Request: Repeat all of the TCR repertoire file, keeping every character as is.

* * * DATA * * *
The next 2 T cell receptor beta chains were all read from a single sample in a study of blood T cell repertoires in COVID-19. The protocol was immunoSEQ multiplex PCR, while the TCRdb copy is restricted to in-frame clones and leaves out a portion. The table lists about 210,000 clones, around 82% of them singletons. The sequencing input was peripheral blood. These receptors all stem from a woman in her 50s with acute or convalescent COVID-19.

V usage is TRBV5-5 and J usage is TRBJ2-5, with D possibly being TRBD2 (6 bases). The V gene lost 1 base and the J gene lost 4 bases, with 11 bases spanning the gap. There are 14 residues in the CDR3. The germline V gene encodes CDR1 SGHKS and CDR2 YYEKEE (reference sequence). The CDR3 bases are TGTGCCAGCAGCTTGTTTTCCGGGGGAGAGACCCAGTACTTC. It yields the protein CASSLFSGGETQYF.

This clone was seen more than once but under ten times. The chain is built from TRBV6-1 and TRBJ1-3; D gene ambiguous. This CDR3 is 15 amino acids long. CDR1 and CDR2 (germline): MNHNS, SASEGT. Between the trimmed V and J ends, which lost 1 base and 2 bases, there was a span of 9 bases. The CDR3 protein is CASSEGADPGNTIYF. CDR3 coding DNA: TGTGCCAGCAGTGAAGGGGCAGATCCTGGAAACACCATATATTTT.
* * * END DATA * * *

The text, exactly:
The next 2 T cell receptor beta chains were all read from a single sample in a study of blood T cell repertoires in COVID-19. The protocol was immunoSEQ multiplex PCR, while the TCRdb copy is restricted to in-frame clones and leaves out a portion. The table lists about 210,000 clones, around 82% of them singletons. The sequencing input was peripheral blood. These receptors all stem from a woman in her 50s with acute or convalescent COVID-19.

V usage is TRBV5-5 and J usage is TRBJ2-5, with D possibly being TRBD2 (6 bases). The V gene lost 1 base and the J gene lost 4 bases, with 11 bases spanning the gap. There are 14 residues in the CDR3. The germline V gene encodes CDR1 SGHKS and CDR2 YYEKEE (reference sequence). The CDR3 bases are TGTGCCAGCAGCTTGTTTTCCGGGGGAGAGACCCAGTACTTC. It yields the protein CASSLFSGGETQYF.

This clone was seen more than once but under ten times. The chain is built from TRBV6-1 and TRBJ1-3; D gene ambiguous. This CDR3 is 15 amino acids long. CDR1 and CDR2 (germline): MNHNS, SASEGT. Between the trimmed V and J ends, which lost 1 base and 2 bases, there was a span of 9 bases. The CDR3 protein is CASSEGADPGNTIYF. CDR3 coding DNA: TGTGCCAGCAGTGAAGGGGCAGATCCTGGAAACACCATATATTTT.